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What the 'Buffett rule' reveals about Obama tax reform plans

President Obama is pushing Tuesday for the so-called Buffett rule – a proposal to ensure that millionaires pay a higher rate on federal income taxes than the middle class. He and Democrats see it as a guarantee that the rich will pay more, even if Congress again extends the Bush tax cuts.

By Staff writer / April 10, 2012

President Obama walks towards Marine One on the South Lawn of the White House in Washington before departing on a trip to Florida on Tuesday. He will speak at Florida Atlantic University in Boca Raton to make a case for the Buffett Rule, a proposal to ensure that millionaires pay a higher rate on federal income taxes than the middle class.

Larry Downing/Reuters

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When President Obama travels to Florida Tuesday to argue for the so-called Buffett rule, he’ll be emphasizing a cornerstone of his economic agenda that would likely define the White House’s approach to future tax reform, as well as drawing a stark contrast between himself and his likely Republican presidential rival, Mitt Romney.

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White House officials call the Buffett rule "a basic principle of fairness." Jumping off billionaire Warren Buffett's assertion that he should pay taxes at a higher rate than his secretary, the proposed rule would require Americans making more than $1 million a year to pay at least 30 percent of their income to the federal government, with deductions allowed for charitable giving and payroll taxes.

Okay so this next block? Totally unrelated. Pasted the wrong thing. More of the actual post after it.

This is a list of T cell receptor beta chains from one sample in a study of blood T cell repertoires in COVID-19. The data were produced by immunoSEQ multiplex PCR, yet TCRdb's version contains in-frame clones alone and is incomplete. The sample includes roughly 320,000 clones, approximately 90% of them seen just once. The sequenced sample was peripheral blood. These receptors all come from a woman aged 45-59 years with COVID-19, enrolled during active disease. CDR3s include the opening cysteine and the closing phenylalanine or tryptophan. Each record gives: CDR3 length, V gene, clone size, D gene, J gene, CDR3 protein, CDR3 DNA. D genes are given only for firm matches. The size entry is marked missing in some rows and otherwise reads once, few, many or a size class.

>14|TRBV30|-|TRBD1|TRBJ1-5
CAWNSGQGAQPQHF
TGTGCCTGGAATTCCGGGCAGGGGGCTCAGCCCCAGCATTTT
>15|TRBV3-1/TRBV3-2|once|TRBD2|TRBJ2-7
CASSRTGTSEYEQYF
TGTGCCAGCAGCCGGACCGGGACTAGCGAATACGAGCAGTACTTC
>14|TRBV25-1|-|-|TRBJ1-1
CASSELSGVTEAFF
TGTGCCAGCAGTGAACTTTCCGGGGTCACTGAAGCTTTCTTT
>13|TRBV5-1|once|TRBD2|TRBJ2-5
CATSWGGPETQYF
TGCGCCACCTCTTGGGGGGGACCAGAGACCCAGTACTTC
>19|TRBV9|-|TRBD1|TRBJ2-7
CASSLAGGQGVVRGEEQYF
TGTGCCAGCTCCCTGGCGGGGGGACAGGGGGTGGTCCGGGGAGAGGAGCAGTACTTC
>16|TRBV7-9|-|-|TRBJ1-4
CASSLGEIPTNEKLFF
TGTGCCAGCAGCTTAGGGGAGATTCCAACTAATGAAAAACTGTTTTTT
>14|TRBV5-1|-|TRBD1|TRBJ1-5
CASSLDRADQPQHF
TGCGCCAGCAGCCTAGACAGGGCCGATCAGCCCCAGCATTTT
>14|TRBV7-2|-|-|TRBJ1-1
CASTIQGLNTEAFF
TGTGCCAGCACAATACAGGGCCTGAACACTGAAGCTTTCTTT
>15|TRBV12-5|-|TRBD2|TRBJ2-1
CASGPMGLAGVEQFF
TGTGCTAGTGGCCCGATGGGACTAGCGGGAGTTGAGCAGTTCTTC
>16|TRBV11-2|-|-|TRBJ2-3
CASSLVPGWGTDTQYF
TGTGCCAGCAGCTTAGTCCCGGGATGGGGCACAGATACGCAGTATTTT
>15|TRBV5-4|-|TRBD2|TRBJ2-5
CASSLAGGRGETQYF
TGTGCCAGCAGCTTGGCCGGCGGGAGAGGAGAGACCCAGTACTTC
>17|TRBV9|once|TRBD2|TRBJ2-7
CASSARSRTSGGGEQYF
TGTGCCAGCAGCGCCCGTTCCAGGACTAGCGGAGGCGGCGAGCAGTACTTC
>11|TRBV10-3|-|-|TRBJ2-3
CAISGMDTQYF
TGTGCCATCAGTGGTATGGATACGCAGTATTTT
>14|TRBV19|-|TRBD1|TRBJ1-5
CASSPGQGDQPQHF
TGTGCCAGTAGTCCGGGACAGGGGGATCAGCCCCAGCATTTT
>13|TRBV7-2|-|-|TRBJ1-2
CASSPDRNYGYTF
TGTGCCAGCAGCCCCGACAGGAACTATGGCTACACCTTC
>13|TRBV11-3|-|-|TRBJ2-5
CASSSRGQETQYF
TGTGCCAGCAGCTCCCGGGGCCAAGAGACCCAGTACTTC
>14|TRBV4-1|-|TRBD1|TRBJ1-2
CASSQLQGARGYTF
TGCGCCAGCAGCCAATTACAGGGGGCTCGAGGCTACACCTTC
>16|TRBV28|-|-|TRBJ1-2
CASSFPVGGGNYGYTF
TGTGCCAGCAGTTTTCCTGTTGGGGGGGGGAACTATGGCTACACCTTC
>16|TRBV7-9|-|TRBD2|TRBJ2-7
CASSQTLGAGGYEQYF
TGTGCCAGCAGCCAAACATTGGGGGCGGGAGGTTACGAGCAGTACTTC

The White House and congressional Democrats will use that basic principle to build their arguments for how to handle looming budget issues, namely that the payroll tax cut and the Bush tax cuts are set to expire at year's end. Mr. Obama has said he would like to extend such tax cuts for families making less than $250,000 per year, but would let the cuts expire for higher-earners. 

“Tax reform will be a long and difficult process, and so we think it’s appropriate not to wait to complete every aspect of reforming the tax system before locking in what should be the most simple, common-sense element of any tax reform, which is that no one who makes over $1 million per year is paying less than the middle class,” said Jason Furman, principal deputy director of the National Economic Council, during a conference call with reporters Monday. 

In addition to raising taxes on some millionaires, the Buffett rule would achieve two other tax-reform goals of Democrats.

First, it would blunt the impact of a full extension of the Bush-era tax rates. If Republicans succeed in maintaining the Bush tax cuts for all taxpayers, the Buffett rule would nonetheless ensure that wealthy Americans pay more – $162 billion more over 10 years, according to the congressional Joint Committee on Taxation. And if Congress lets the Bush tax cuts expire, most Americans' income-tax rates would go up, but under the Buffett rule it will go up more for the wealthy than it would otherwise, to the tune of $47 billion over a decade.

Republicans criticize the Obama administration for proposing a tax increase during a period of slow economic growth. But Obama officials argue that such a change results in greater economic efficiency.

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